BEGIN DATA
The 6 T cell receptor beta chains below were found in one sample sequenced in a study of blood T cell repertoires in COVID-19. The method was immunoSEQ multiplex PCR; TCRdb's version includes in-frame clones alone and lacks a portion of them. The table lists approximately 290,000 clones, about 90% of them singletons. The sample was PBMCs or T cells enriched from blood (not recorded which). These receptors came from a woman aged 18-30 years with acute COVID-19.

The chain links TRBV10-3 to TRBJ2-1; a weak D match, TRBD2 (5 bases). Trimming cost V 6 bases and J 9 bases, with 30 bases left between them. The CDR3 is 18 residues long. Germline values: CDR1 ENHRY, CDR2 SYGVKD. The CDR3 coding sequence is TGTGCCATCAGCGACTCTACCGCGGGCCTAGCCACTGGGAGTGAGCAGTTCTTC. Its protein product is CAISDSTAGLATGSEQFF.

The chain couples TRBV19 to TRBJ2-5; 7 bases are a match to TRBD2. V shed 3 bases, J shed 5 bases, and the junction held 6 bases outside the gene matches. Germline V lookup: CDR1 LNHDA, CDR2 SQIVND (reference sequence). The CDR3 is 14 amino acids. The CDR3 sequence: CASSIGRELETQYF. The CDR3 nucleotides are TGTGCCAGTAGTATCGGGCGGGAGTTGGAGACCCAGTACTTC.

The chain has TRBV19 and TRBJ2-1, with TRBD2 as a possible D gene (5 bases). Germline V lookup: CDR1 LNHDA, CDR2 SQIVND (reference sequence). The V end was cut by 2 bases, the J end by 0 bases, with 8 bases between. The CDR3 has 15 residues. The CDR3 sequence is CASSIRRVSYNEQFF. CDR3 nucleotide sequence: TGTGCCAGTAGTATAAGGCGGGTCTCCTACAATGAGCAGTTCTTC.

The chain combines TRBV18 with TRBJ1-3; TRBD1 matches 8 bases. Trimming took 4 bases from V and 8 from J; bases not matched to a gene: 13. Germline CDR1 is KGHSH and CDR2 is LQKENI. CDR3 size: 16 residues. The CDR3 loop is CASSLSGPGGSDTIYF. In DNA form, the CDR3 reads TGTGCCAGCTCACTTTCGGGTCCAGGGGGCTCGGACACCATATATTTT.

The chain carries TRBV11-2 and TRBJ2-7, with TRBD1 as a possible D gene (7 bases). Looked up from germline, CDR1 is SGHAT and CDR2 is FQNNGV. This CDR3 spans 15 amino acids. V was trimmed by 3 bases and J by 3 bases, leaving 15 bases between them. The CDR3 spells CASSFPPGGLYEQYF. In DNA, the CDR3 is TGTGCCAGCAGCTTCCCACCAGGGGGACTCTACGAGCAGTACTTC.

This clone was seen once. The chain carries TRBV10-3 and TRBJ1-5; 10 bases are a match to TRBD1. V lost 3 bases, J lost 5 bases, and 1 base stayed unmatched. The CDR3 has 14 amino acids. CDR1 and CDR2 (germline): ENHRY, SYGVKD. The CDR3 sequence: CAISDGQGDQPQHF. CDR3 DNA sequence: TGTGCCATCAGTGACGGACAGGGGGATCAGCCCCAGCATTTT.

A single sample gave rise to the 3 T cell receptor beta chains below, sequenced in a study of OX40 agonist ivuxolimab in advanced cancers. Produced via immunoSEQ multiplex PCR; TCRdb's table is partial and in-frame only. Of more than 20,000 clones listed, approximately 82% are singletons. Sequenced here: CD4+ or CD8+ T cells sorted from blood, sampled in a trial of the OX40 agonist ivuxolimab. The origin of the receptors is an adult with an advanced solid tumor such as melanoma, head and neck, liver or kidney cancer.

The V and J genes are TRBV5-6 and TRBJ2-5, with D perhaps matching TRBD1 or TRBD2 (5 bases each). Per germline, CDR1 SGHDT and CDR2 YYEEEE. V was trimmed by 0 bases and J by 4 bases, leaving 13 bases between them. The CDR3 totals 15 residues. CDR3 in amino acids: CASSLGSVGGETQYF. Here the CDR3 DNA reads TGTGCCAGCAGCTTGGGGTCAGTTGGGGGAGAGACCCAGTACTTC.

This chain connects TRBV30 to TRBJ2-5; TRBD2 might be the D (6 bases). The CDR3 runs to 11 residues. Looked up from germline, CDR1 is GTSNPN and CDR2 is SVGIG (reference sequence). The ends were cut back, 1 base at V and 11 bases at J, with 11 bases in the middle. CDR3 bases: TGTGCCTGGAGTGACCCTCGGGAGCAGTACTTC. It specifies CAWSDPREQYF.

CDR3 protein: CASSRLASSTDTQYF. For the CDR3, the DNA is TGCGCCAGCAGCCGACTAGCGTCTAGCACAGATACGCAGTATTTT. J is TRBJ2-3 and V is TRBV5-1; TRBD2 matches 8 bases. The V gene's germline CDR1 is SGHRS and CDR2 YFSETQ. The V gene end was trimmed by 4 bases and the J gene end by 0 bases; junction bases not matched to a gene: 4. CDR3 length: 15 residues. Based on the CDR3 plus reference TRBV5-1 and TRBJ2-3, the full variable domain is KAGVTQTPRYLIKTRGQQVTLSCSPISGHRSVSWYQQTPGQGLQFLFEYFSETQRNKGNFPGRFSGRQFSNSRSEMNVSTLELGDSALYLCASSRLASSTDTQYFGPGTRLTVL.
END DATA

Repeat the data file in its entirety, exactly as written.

The 6 T cell receptor beta chains below were found in one sample sequenced in a study of blood T cell repertoires in COVID-19. The method was immunoSEQ multiplex PCR; TCRdb's version includes in-frame clones alone and lacks a portion of them. The table lists approximately 290,000 clones, about 90% of them singletons. The sample was PBMCs or T cells enriched from blood (not recorded which). These receptors came from a woman aged 18-30 years with acute COVID-19.

The chain links TRBV10-3 to TRBJ2-1; a weak D match, TRBD2 (5 bases). Trimming cost V 6 bases and J 9 bases, with 30 bases left between them. The CDR3 is 18 residues long. Germline values: CDR1 ENHRY, CDR2 SYGVKD. The CDR3 coding sequence is TGTGCCATCAGCGACTCTACCGCGGGCCTAGCCACTGGGAGTGAGCAGTTCTTC. Its protein product is CAISDSTAGLATGSEQFF.

The chain couples TRBV19 to TRBJ2-5; 7 bases are a match to TRBD2. V shed 3 bases, J shed 5 bases, and the junction held 6 bases outside the gene matches. Germline V lookup: CDR1 LNHDA, CDR2 SQIVND (reference sequence). The CDR3 is 14 amino acids. The CDR3 sequence: CASSIGRELETQYF. The CDR3 nucleotides are TGTGCCAGTAGTATCGGGCGGGAGTTGGAGACCCAGTACTTC.

The chain has TRBV19 and TRBJ2-1, with TRBD2 as a possible D gene (5 bases). Germline V lookup: CDR1 LNHDA, CDR2 SQIVND (reference sequence). The V end was cut by 2 bases, the J end by 0 bases, with 8 bases between. The CDR3 has 15 residues. The CDR3 sequence is CASSIRRVSYNEQFF. CDR3 nucleotide sequence: TGTGCCAGTAGTATAAGGCGGGTCTCCTACAATGAGCAGTTCTTC.

The chain combines TRBV18 with TRBJ1-3; TRBD1 matches 8 bases. Trimming took 4 bases from V and 8 from J; bases not matched to a gene: 13. Germline CDR1 is KGHSH and CDR2 is LQKENI. CDR3 size: 16 residues. The CDR3 loop is CASSLSGPGGSDTIYF. In DNA form, the CDR3 reads TGTGCCAGCTCACTTTCGGGTCCAGGGGGCTCGGACACCATATATTTT.

The chain carries TRBV11-2 and TRBJ2-7, with TRBD1 as a possible D gene (7 bases). Looked up from germline, CDR1 is SGHAT and CDR2 is FQNNGV. This CDR3 spans 15 amino acids. V was trimmed by 3 bases and J by 3 bases, leaving 15 bases between them. The CDR3 spells CASSFPPGGLYEQYF. In DNA, the CDR3 is TGTGCCAGCAGCTTCCCACCAGGGGGACTCTACGAGCAGTACTTC.

This clone was seen once. The chain carries TRBV10-3 and TRBJ1-5; 10 bases are a match to TRBD1. V lost 3 bases, J lost 5 bases, and 1 base stayed unmatched. The CDR3 has 14 amino acids. CDR1 and CDR2 (germline): ENHRY, SYGVKD. The CDR3 sequence: CAISDGQGDQPQHF. CDR3 DNA sequence: TGTGCCATCAGTGACGGACAGGGGGATCAGCCCCAGCATTTT.

A single sample gave rise to the 3 T cell receptor beta chains below, sequenced in a study of OX40 agonist ivuxolimab in advanced cancers. Produced via immunoSEQ multiplex PCR; TCRdb's table is partial and in-frame only. Of more than 20,000 clones listed, approximately 82% are singletons. Sequenced here: CD4+ or CD8+ T cells sorted from blood, sampled in a trial of the OX40 agonist ivuxolimab. The origin of the receptors is an adult with an advanced solid tumor such as melanoma, head and neck, liver or kidney cancer.

The V and J genes are TRBV5-6 and TRBJ2-5, with D perhaps matching TRBD1 or TRBD2 (5 bases each). Per germline, CDR1 SGHDT and CDR2 YYEEEE. V was trimmed by 0 bases and J by 4 bases, leaving 13 bases between them. The CDR3 totals 15 residues. CDR3 in amino acids: CASSLGSVGGETQYF. Here the CDR3 DNA reads TGTGCCAGCAGCTTGGGGTCAGTTGGGGGAGAGACCCAGTACTTC.

This chain connects TRBV30 to TRBJ2-5; TRBD2 might be the D (6 bases). The CDR3 runs to 11 residues. Looked up from germline, CDR1 is GTSNPN and CDR2 is SVGIG (reference sequence). The ends were cut back, 1 base at V and 11 bases at J, with 11 bases in the middle. CDR3 bases: TGTGCCTGGAGTGACCCTCGGGAGCAGTACTTC. It specifies CAWSDPREQYF.

CDR3 protein: CASSRLASSTDTQYF. For the CDR3, the DNA is TGCGCCAGCAGCCGACTAGCGTCTAGCACAGATACGCAGTATTTT. J is TRBJ2-3 and V is TRBV5-1; TRBD2 matches 8 bases. The V gene's germline CDR1 is SGHRS and CDR2 YFSETQ. The V gene end was trimmed by 4 bases and the J gene end by 0 bases; junction bases not matched to a gene: 4. CDR3 length: 15 residues. Based on the CDR3 plus reference TRBV5-1 and TRBJ2-3, the full variable domain is KAGVTQTPRYLIKTRGQQVTLSCSPISGHRSVSWYQQTPGQGLQFLFEYFSETQRNKGNFPGRFSGRQFSNSRSEMNVSTLELGDSALYLCASSRLASSTDTQYFGPGTRLTVL.